xlink:type="simple">Bek, Mikuláš, Geoffrey Chew, and Petr Macek, eds. Socialist Realism and Music. Brno, Czech Republic: Institute of Musicology, Masaryk University, 2004. Proceedings of a conference on Socialist Realism in music held in Brno in 2001. Includes relevant sheet music from compositions discussed in the papers presented.
  • citation-type="booksimple"

    xlink:type="simple">Dobrenko, Evgeny. Aesthetics of Alienation: Reassessment of Early Soviet Cultural Theories. Evanston, Ill.: Northwestern University Press, 2005. Study of Soviet aethetics, specific governmental groups and institutions, and their negotiations by individual artists. Includes a chapter on the Prolekult movement’s effects on Soviet music and composition. Bibliographic references and index.
  • citation-type="booksimple"

    xlink:type="simple">Fitzsimmons, Thomas, Peter Malof, and John C. Fiske. U.S.S.R.: Its People, Its Society, Its Culture. New Haven, Conn.: HRAF Press, 1960. Provides an excellent overview of Soviet life and culture. Published just seven years after Stalin’s death, this book is valuable for readers who are not familiar with Stalin and the oppression of his regime.
  • citation-type="booksimple"

    xlink:type="simple">Heller, Mikhail, and Aleksandr Nekrich. Utopia in Power. New York: Summit Books, 1985. Written originally in Russian by authors who were raised and educated in the Soviet Union, this book reveals the tragic effects of Marxist-Leninist socialism on Russia. Particularly valuable in showing the reader the progress of Socialist Realism after World War II.
  • citation-type="booksimple"

    xlink:type="simple">Kulski, W. W. “The Party and the West.” In The Soviet Regime: Communism in Practice. Syracuse, N.Y.: Syracuse University Press, 1954. This chapter by Kulski presents a detailed picture of Stalin’s attempt to rid the Soviet Union of all Western influences, including music styles. The author defines what the Central Committee of the Communist Party meant in classifying Western music as “pathological.” Readers familiar with composers such as Prokofiev and Shostakovich will better understand the pressure under which they labored.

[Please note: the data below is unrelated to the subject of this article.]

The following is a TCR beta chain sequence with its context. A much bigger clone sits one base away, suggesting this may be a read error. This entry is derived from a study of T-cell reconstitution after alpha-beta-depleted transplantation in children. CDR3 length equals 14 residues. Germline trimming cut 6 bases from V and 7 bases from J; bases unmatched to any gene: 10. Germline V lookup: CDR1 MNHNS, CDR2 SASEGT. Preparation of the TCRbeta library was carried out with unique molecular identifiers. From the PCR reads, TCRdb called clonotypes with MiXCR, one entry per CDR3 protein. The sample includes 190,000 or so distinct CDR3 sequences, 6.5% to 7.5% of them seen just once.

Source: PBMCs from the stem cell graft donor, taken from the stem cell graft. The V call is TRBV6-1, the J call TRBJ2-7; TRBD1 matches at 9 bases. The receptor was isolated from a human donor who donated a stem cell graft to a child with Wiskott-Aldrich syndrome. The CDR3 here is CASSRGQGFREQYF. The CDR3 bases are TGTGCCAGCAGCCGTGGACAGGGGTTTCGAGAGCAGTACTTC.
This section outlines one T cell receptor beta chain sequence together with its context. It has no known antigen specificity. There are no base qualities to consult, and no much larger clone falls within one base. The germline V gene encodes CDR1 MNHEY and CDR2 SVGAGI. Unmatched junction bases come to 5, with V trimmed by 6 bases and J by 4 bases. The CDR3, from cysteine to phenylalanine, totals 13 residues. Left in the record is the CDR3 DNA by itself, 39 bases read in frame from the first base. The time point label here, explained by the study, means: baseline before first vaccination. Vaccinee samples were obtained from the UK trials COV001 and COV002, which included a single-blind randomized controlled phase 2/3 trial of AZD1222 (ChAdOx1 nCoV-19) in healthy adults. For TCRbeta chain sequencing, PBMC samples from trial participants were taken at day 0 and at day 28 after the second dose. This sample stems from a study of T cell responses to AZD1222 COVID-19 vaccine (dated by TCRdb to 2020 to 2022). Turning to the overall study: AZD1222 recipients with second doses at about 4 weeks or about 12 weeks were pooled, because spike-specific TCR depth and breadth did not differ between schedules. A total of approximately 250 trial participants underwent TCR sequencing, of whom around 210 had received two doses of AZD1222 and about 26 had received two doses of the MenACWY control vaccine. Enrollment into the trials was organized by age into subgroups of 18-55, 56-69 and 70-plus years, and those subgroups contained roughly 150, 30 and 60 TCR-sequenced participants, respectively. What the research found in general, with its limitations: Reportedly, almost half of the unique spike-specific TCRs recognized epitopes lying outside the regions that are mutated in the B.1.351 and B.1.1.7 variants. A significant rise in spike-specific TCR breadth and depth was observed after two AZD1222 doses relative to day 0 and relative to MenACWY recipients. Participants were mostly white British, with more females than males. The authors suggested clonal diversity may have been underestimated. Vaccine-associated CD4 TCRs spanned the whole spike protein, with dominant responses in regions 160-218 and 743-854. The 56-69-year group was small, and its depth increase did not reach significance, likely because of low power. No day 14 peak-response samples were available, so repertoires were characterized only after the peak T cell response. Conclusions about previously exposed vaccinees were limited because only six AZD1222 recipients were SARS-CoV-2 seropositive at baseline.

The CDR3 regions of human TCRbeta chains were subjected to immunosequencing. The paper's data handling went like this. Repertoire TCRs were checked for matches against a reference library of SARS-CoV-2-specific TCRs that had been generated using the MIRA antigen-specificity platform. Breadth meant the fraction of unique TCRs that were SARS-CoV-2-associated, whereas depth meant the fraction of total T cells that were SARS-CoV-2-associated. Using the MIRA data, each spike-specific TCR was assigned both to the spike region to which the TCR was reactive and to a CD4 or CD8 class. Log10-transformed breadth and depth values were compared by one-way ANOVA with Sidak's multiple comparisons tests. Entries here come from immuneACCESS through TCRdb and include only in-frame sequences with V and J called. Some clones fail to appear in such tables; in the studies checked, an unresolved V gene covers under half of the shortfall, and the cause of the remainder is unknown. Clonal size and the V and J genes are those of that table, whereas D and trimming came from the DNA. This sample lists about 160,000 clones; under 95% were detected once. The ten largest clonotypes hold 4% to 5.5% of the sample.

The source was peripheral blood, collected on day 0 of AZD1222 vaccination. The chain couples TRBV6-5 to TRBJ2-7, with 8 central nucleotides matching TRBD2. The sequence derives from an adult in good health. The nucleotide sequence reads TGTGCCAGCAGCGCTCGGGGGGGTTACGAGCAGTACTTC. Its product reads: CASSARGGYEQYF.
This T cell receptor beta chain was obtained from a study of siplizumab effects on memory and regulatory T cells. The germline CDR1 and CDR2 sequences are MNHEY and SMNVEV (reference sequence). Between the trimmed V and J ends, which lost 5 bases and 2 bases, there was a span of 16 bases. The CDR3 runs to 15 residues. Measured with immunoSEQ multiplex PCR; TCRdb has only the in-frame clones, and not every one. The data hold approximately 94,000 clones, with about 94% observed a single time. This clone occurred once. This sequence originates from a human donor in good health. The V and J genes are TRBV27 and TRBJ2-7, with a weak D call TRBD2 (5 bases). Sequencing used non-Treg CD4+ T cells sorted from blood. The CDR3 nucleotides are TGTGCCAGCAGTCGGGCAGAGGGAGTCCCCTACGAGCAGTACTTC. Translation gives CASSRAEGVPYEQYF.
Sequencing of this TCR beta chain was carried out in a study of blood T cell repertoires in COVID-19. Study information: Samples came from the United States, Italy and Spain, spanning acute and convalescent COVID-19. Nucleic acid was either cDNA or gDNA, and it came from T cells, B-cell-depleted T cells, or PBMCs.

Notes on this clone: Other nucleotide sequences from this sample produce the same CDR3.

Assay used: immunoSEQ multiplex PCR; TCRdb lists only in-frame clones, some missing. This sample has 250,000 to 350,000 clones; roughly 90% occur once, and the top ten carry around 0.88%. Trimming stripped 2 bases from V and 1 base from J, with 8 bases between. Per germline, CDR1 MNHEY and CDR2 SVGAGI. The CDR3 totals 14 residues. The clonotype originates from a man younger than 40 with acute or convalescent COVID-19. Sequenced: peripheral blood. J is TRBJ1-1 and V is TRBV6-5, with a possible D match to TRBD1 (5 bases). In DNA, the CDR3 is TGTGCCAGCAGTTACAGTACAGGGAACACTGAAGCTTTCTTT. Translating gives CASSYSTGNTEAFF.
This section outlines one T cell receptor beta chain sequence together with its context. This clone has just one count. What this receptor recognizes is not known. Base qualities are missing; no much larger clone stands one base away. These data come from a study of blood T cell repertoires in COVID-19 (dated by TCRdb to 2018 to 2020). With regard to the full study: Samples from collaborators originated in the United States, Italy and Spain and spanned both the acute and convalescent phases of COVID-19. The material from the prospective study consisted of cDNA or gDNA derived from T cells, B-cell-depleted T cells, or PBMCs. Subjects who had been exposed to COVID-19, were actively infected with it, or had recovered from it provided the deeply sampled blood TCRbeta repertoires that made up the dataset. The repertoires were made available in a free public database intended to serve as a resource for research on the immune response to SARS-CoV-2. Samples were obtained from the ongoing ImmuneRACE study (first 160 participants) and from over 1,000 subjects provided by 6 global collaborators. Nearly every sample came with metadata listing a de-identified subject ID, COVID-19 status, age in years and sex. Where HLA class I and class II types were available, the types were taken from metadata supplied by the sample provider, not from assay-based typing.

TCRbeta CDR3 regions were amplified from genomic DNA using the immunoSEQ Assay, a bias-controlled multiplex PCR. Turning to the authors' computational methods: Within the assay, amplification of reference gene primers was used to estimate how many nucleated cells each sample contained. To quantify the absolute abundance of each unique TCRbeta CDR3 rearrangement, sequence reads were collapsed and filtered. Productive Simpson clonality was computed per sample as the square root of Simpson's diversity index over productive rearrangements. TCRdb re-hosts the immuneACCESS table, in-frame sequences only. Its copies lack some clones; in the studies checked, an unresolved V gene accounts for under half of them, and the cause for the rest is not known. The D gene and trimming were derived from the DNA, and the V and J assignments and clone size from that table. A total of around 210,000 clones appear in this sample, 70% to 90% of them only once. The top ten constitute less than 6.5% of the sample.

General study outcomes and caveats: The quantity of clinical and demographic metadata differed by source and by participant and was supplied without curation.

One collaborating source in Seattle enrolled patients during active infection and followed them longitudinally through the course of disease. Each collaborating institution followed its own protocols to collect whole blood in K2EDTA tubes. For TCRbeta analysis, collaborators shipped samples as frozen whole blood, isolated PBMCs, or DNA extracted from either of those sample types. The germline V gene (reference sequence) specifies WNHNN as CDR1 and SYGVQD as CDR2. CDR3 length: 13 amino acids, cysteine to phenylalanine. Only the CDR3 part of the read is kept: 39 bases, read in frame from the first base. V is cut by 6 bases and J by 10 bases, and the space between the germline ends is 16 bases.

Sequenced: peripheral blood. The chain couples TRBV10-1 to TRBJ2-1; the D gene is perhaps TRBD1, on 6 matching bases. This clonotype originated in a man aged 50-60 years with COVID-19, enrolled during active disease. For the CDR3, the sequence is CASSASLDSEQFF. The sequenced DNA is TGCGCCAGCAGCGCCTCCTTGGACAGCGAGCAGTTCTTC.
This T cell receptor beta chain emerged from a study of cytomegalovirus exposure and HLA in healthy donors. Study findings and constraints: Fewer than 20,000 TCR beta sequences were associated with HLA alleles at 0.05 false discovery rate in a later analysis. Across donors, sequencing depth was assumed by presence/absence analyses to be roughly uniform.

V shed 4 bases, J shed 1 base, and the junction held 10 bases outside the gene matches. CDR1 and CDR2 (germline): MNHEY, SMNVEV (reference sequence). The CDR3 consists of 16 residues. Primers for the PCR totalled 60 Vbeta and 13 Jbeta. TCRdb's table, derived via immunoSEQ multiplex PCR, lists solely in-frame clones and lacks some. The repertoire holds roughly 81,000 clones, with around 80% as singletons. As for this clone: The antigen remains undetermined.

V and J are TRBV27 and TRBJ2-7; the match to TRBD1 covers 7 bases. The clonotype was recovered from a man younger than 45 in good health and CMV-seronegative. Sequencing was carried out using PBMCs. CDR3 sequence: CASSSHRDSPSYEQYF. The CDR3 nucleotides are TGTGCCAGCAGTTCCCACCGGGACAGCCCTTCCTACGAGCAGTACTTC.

• citation-type="booksimple"

    xlink:type="simple">Randall, Francis B. “The Culture.” In Stalin’s Russia. New York: Free Press, 1965. Randall tries to analyze Stalin’s personality in order better to understand Socialist Realism. He emphasizes the use of censorship and terror to discourage dissent by cultural leaders. Compares what Stalin called the “bourgeois realism” of the nineteenth century with the Socialist Realism of the twentieth century.
  • citation-type="booksimple"

    xlink:type="simple">Salzman, Eric. “National Styles.” In Twentieth Century Music: An Introduction. Englewood Cliffs, N.J.: Prentice-Hall, 1974. Salzman presents an excellent survey of twentieth century music styles. Himself a composer, the author in this chapter discusses the influence of Socialist Realism on Soviet composers and also describes the changes it produced in the Soviet Union’s nationalist music styles.
  • citation-type="booksimple"

    xlink:type="simple">Treadgold, Donald W. “Stalin’s Cultural Policy, 1927-1945.” In Twentieth Century Russia. 9th ed. Boulder, Colo.: Westview Press, 2000. In this chapter, the author, a respected scholar of Soviet studies, evaluates Socialist Realism in the light of Stalin’s full totalitarian rule. Reveals the influence of the Communist Party and officials such as Zhdanov in determining what was or was not acceptable in music and other cultural areas.